As the year came to a close, the political situation deteriorated further. Riots and unrest grew more frequent, culminating in January 1979. The government enacted martial law in most major Iranian cities and the country was on the verge of an open revolution.

It was at this time, in response to the violent protests, that the Shah and Empress Farah determined (or were obliged by the circumstances) to leave the country. Both the Shah and Shahbanu departed Iran via aircraft on 16 January 1979.

After leaving Iran

The question of where the Shah and Empress would go upon leaving Iran was the subject of some debate, even among the monarch and his advisers[14]. During his reign, the Shah had maintained close relations with Egyptian President Anwar El Sadat and the Empress had developed a close friendship with the President’s wife, Jehan Al Sadat. The Egyptian President extended an invitation to the Imperial Couple for asylum in Egypt and they accepted.

Due to the political situation unfolding in Iran, many governments, including those which had been on friendly terms with the Iranian Monarchy prior to the revolution, saw the Shah’s presence within their borders as a liability. Although a callous reversal, this was not entirely unfounded as the Revolutionary Government in Iran had ordered the arrest (and later death) of both the Shah and Empress Farah. The new Iranian Government would go on to vehemently demand their extradition a number of times but the extent to which it would act in pressuring foreign powers for the deposed monarch's return (and presumably that of the Empress) was at that time unknown. Regardless, the predicament was complex.[15]

The Shah and Empress were far from unaware of this complexity and cognizant of the potential danger which their presence exposed their host. In response, the Imperial Couple left Egypt, beginning a fourteen-month long search for permanent asylum and a journey which took them through many different countries. After Egypt, they first traveled to Morocco, where they were briefly the guests of King Hassan II.

After leaving Morocco, the Shah and Empress were granted temporary refuge in the Bahamas and given use of a small beach property located on Paradise Island. Ironically, Empress Farah recalls the time spent at this pleasantly named location as some of the ‘darkest days in her life[6]. After their Bahaman visas expired and were not renewed, they made an appeal to Mexico, which was granted, and rented a villa in Cuernavaca near Mexico City.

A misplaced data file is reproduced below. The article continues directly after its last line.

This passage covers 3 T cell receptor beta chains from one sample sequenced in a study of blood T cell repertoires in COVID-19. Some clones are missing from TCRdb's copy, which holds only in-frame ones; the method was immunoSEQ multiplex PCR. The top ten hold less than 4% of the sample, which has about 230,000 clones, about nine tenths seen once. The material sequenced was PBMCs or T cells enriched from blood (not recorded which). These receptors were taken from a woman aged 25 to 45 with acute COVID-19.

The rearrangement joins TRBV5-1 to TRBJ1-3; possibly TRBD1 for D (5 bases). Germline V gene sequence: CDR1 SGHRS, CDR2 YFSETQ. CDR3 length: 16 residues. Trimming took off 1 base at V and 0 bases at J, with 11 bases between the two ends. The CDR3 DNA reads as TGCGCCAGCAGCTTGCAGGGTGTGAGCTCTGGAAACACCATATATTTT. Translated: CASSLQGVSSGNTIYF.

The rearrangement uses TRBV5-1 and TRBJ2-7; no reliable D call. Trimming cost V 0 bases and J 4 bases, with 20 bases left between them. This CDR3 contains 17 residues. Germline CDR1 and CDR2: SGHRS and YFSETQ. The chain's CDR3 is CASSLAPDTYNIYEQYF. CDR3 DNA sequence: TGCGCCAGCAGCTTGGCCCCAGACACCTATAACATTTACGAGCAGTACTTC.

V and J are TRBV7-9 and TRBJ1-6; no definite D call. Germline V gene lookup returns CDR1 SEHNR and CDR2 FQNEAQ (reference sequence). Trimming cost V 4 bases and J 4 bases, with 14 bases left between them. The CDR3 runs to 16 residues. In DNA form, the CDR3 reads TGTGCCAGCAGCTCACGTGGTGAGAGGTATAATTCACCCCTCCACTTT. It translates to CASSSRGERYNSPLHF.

The Shah’s illness

After leaving Egypt the Shah’s health began a rapid decline due to a long-term battle with non-Hodgkin's lymphoma. The seriousness of that illness brought the now exiled Imperial couple briefly to the United States in search of medical treatment. The couple’s presence in the United States further inflamed the already tense relations between Washington and the revolutionaries in Tehran. The Shah’s stay in the US, although for genuine medical purposes, became the tipping point for renewed hostilities between the two nations. These events ultimately led to the attack and takeover of the American Embassy in Tehran in what became known as the Iran hostage crisis.

In these difficult circumstances, the Shah and Empress were not given permission to remain in the United States. A short time after receiving basic medical attention, the couple again departed to Latin America, although this time destined for Contadora Island in Panama.

By now, both the Shah and Empress viewed the Carter Administration with some antipathy in response to a lack of support and were initially pleased to leave. That attitude, however soured as speculation arose that the Panamanian Government was seeking to arrest the Shah in preparation for extradition to Iran.[16] Under these conditions the Shah and Empress again made an appeal to President Anwar El Sadat to return to Egypt (for her part Empress Farah writes that this plea was made through a conversation between herself and Jehan Al Sadat). Their request was granted and they returned to Egypt in March 1980, where they remained until the Shah’s death four months later on 27 July 1980.

Life in exile